Thursday, August 9, 2012

Should the Qur'an be read "in context"?

If you are a liberal it must be hard being a Muslim. How, for example, do you square your desire for humane and  just treatment of criminals with the shariah requirement of chopping the hands off thieves, or the whipping of adulterers, or the crucifiction of those whose spread sedition. How do you look your gay friends in the eye, knowing that your god has decreed that the punishment meted out to the inhabitants of Sodom and Gomorrah, is a valid response to those who indulge their natural sexual desires?
One way of dealing with this apparent insurmountable clash of ideologies is to read the Qur'an "contextually".
I have been having an interesting debate with a Muslim convert over at New Muslim(ah) Walking Around - a thoughtful Islamic blog by an American female convert to Islam. This blogger, and I'm sure she is not alone, believes the message contained in the Qur'an can be "re-interpreted" and that it "isn't static".
This is, of course, what Christian liberals have been doing for hundreds of years.
"Oh, we don't take the Old Testament literally anymore! No-one is suggesting that we should stone people to death for working on the Sabbath or that you should kill your children if they cheek you...for goodness sake!"
So the Christians (and Jews) pick and choose which rules to follow and which to quietly ignore and brush under the carpet. Indeed, so successful has the Church been in re-interpreting the Bible, that the vast majority of Christians now have no idea that their holy book contains such blood-curdling exhortations to infanticide and murder.

The trouble with the Qur'an is that no Muslim can (or would want to?) deny one iota of its content and this is for two important reasons:
i. it is a fundamental tenet of Islam that the Qur'an is the uncreated word of God. That is to say that every word, every letter has come direct from God (via the Angel Gabriel and Muhammad of course).
ii. not a word or letter has been changed in the 1,400 odd years since the Prophet received the revelation.
Thus, for most Muslims, to say (as Christians do) that no-one believes such-and-such a part of the revelation nowadays is tantamount to apostasy (and we all know what dire retribution God has ordained for Muslims who apostise...)

Hence my difficulty with the Muslim blogger mentioned earlier. I have a sneaking admiration for anyone who has the balls to stand up in the 21st century and tell me they believe that evolution is a lie, that it's right and proper to give a hundred lashes to adulterers and that Heaven is an endless, drunken orgy. At least they stand by their peculiar convictions. I think I have less time for the apparent liberal Muslim who tries to accommodate a plainly medieval belief system by cherry-picking the Meccan verses (those "revealed" when Muhammad was in Mecca and conscious of the need not to upset putative followers) whilst ignoring the Medinan verses (those from the time when Muhammad had moved to Medina and had established a power base and was less interested in sounding understanding of non-believers)

Why follow a religion if you feel the need to reinterpret what your god has told you is the law? Why not try a dangerous but thrilling thought experiment ... and imagine, for a moment, if you feel such laws and views are plainly anachronistic and inhumane that perhaps then so is your god...and if your god is such then perhaps, just perhaps, he doesn't exist.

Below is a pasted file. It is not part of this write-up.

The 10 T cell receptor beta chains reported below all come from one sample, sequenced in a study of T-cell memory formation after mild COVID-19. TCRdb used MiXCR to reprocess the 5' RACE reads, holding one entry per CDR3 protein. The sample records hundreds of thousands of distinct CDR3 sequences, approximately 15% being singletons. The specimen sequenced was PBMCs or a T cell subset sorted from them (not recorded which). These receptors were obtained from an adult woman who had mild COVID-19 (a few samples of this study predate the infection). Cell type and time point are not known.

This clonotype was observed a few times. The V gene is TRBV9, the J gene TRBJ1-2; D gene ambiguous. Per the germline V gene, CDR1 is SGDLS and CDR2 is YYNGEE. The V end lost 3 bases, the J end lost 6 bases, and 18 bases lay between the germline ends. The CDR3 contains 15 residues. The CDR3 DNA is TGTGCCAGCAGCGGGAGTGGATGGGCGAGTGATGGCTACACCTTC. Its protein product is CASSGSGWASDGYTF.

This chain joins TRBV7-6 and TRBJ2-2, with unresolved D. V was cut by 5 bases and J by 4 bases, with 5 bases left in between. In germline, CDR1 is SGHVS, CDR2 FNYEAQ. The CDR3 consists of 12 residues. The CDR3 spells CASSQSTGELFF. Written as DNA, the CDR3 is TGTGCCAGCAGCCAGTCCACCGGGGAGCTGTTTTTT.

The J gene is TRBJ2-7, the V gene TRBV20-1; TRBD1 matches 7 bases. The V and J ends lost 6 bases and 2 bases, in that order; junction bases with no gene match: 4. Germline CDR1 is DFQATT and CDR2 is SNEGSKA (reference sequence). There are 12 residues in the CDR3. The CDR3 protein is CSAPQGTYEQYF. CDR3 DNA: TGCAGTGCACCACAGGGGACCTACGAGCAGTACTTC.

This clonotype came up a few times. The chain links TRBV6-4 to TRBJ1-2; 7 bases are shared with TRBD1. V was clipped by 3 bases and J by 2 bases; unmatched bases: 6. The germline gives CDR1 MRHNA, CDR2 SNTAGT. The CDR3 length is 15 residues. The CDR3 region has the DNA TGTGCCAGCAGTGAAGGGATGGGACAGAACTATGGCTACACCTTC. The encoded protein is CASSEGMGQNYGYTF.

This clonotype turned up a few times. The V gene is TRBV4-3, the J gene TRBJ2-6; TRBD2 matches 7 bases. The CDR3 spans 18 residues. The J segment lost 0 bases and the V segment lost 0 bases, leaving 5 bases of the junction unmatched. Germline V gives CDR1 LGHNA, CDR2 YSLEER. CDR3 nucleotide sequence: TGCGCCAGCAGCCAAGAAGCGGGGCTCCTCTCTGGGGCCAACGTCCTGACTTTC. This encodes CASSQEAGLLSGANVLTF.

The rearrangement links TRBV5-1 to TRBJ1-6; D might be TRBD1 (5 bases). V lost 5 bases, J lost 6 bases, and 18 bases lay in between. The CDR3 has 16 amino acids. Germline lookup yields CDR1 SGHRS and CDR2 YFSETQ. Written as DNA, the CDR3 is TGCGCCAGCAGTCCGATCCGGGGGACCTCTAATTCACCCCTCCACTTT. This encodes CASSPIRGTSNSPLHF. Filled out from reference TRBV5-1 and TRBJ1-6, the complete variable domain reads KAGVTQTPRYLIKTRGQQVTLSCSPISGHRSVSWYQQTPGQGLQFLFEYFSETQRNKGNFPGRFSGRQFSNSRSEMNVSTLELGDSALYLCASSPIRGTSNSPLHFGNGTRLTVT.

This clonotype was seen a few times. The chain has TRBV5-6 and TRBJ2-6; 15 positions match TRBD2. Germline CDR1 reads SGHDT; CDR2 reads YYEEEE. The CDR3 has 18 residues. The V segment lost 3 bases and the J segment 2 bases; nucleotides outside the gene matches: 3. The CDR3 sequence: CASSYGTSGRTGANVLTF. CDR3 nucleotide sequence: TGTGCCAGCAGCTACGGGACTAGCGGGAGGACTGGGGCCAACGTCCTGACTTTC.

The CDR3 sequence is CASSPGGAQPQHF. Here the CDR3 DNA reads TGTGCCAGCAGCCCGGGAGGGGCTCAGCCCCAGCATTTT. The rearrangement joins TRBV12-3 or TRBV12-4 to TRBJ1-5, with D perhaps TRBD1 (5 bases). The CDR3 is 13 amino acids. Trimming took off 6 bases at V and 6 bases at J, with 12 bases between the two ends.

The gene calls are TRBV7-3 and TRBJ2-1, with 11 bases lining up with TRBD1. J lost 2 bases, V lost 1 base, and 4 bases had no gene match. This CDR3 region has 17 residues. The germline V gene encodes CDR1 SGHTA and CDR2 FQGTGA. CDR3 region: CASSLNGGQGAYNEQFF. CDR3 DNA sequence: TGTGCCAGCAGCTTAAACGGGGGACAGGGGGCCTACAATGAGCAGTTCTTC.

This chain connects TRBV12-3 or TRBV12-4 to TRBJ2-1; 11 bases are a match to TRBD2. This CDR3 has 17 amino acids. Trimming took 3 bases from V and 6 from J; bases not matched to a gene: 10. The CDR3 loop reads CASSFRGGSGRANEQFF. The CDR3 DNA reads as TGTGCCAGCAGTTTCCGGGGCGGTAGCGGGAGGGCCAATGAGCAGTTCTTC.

Now go and marvel at what science has achieved in the last few days and take a look at the pictures being beamed back from Mars (and wait for the first Muslim miracle seeker to claim he can see the word Allah written in the Martian dust...)


  1. The Huda punishments you make reference to here have been widely (by obviously liberal religious authorities), been deemed to be "maximum punishments" for which there are no acceptable circumstances to be applied today; rendering them effectively suspended. There is no need to change the actual wording of the Quran, this is a red herring in your argument that completely skirts the fact of what "reading in context" actually means.

  2. Maz, Thank you for your comment. So liberal Muslims would never deem it acceptable to chop off the hands of a thief? But surely this DOES require considerable change to the words of the Qur'an which are very clear on the matter. And even if these are "maximum punishments for which there are no acceptable circumstances" then surely you are admitting that the Qur'anic rules are irrelevant to us today.
    I'm glad that there are those in the Islamic community who regard the cruel and unusual punishments mandated in the Qur'an as outdated and "effectively suspended". If they are regarded as such today, did not previous victims of these punishments also deserve to be treated humanely? Just because a human being happens to be born in a different era should we regard their right to decent treatment as somehow worth less?
    If it is wrong now to crucify someone for spreading sedition, surely it was wrong then? Remember, we are not talking about rules made by fallible humans but rules made by the perfect creator, supposedly for all time.
    Are you suggesting that humans know better than God? As an atheist I delight in such a notion (since God does not exist) but as a Muslim you must surely disagree.

  3. When you talk about reading in context, I'm assuming you mean that the context which must be considered is the society within which one is interpreting these verses. Amputation of a limb in response to theft would today be obviously considered a wholly disproportionate and fundamentally *unjust* punishment, because as a society we have other means of reliably dispensing justice (a civil court system governed by tort law, a reliable prison system etc.)